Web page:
Andrea Leadsom’s suggestion that being a mother made her a better candidate for being a leader than Theresa May, because it gave her a stake in the future that May lacked, seems to have sunk her leadership bid. The horrified responses to her remarks were motivated in important part by the observation that Leadsom was trading on the common sexist belief that it is somehow unnatural or perverse for women (but not men) to be childless. But might Leadsom have had a point? What do we actually know about how having children affects parents’ political engagement and orientation?
Parents are today bombarded with the message that the world in which their children grow up is likely to be a more dangerous place; one in which lifespans may fall for the first time in more than a hundred years. This message could affect their political views, as parents, in a number of ways. Consider two recent reports that have implications for parents that might differ from the implications for non-parents.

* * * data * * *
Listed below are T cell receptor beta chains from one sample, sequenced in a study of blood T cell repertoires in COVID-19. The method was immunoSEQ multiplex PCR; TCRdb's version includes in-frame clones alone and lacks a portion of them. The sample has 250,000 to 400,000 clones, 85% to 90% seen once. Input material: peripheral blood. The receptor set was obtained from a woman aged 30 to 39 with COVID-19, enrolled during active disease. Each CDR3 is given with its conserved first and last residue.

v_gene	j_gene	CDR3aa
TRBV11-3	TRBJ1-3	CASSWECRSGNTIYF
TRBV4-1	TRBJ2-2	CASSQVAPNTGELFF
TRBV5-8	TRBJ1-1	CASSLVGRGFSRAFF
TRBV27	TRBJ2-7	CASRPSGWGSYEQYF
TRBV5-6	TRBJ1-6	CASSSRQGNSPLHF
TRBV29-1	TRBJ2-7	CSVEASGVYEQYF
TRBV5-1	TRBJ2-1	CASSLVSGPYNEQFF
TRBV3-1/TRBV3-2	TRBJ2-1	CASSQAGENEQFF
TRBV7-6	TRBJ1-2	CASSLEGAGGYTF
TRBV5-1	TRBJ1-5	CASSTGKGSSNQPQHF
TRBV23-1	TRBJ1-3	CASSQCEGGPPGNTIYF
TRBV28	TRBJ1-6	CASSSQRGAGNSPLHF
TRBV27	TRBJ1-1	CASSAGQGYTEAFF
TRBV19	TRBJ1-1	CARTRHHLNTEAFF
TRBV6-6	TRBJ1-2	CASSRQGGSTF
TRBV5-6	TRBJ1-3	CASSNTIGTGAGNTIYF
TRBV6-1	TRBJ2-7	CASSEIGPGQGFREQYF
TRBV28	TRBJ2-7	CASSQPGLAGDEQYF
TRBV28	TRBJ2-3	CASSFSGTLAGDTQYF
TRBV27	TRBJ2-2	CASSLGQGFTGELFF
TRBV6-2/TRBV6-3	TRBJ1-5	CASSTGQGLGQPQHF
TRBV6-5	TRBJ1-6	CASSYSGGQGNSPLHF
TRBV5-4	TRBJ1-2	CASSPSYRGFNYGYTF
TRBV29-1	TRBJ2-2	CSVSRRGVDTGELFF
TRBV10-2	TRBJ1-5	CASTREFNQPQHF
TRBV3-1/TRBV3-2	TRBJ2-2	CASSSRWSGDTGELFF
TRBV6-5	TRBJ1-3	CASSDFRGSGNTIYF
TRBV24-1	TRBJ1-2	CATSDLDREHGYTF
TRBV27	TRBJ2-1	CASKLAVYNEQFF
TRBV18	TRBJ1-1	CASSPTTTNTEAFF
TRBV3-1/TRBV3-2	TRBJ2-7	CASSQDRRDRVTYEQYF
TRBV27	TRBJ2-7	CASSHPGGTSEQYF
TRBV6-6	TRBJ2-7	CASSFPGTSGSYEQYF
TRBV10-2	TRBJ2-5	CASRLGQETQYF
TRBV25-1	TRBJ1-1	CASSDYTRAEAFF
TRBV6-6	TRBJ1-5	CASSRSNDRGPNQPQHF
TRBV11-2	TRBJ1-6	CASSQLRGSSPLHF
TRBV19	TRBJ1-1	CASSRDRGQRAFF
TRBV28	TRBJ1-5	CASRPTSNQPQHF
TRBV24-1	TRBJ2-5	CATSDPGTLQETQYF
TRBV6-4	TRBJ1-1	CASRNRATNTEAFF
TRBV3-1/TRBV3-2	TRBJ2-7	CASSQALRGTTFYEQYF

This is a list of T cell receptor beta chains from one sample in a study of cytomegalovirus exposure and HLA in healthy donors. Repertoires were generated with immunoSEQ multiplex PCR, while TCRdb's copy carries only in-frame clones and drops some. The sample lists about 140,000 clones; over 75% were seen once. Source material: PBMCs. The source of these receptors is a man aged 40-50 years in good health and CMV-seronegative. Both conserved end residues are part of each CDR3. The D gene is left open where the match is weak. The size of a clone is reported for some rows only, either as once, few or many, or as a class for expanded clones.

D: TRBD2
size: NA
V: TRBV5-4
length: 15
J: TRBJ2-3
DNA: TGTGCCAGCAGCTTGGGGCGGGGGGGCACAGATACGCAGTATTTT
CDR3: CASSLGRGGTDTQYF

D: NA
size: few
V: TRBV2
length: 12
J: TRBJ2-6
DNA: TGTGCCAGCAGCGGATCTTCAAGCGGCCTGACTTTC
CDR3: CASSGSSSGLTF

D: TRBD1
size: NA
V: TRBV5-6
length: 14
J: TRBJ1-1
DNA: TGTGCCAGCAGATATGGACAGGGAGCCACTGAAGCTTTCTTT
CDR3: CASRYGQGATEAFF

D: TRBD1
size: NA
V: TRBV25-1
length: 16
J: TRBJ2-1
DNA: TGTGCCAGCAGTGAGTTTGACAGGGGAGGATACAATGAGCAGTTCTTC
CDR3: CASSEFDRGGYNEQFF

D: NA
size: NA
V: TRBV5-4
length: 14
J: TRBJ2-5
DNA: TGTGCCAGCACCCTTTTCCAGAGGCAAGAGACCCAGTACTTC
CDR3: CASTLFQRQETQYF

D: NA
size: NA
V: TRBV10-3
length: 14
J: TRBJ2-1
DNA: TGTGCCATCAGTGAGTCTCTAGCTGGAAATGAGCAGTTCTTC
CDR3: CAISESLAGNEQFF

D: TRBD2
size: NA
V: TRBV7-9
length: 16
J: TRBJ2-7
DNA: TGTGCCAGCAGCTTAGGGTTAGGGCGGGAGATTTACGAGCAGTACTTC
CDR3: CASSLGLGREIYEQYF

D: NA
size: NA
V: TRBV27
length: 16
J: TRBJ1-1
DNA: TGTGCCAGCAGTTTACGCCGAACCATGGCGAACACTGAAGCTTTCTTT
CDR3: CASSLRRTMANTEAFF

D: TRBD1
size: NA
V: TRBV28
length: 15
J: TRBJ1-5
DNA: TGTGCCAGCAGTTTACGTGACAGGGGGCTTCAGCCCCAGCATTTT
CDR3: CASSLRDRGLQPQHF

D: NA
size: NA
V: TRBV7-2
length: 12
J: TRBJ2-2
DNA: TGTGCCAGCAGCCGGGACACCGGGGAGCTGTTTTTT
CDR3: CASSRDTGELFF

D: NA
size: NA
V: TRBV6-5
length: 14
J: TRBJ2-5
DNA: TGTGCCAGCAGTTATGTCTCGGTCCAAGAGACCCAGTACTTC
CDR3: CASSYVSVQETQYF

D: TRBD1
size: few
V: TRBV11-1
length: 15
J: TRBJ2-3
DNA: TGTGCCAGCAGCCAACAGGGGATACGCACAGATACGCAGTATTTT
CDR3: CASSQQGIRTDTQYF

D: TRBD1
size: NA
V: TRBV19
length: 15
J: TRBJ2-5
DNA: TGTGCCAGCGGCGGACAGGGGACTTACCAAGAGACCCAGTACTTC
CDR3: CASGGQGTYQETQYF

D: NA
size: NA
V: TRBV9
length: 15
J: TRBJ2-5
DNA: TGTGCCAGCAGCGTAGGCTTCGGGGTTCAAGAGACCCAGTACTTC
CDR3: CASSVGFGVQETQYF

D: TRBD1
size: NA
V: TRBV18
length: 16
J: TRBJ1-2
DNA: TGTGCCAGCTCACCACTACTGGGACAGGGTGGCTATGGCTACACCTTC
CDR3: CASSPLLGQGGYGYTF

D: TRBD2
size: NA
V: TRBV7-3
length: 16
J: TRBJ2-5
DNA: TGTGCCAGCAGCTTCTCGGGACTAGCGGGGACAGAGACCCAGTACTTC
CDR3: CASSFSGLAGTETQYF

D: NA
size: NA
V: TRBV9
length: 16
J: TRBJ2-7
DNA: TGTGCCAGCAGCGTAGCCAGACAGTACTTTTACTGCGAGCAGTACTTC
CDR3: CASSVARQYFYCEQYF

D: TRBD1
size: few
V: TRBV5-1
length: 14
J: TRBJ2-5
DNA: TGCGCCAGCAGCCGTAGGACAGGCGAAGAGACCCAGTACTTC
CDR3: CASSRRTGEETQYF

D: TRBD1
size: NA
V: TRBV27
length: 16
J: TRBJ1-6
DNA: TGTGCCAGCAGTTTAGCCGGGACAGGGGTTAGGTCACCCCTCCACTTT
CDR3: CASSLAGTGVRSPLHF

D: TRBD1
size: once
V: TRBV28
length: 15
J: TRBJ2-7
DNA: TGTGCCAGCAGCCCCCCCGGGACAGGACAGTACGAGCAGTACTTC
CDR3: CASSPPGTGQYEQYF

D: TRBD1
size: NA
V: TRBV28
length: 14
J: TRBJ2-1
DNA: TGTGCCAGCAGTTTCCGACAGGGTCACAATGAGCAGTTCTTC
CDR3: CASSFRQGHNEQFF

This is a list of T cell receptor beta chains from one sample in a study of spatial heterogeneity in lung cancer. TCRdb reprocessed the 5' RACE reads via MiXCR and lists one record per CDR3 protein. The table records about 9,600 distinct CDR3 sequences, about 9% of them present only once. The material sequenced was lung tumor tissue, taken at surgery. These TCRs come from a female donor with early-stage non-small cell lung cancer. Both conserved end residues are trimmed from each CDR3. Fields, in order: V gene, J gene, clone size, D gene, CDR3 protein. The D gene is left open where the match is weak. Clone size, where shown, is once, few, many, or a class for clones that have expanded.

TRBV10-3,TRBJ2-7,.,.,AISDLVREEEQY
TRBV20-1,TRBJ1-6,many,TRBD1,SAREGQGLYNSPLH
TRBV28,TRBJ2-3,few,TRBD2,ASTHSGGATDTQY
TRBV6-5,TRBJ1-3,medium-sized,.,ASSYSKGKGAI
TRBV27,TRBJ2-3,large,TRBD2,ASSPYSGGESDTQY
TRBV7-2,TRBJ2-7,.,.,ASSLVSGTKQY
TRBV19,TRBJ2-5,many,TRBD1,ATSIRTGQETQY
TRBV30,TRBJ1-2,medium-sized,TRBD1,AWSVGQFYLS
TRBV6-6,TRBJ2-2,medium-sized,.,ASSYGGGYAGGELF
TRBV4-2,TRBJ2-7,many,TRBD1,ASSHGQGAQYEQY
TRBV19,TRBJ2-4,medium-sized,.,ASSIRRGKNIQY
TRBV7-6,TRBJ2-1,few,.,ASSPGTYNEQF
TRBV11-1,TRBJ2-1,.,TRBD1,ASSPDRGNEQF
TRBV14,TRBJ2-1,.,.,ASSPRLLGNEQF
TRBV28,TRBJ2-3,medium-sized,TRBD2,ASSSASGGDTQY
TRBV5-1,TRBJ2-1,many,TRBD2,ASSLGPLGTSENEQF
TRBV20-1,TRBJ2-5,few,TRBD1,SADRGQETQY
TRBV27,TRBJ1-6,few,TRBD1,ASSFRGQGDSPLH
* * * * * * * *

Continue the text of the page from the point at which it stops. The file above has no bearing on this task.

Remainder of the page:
The first was the report that levels of atmospheric carbon dioxide have now passed 400 parts per million; a clear sign that we are failing to address what is perhaps the biggest threat to humanity today. Coupled with evidence that the world is warming faster than expected, and the record run of warm temperatures (due, admittedly, in part to natural variability), the evidence is mounting that the threat is not just to future generations, but to children already born.
The second report was the news that a strain of E Coli had been identified in a human patient that was resistant to Colistin, an antibiotic of last resort.
The views, opinions and positions expressed by these authors and blogs are theirs and do not necessarily represent that of the Bioethics Research Library and Kennedy Institute of Ethics or Georgetown University.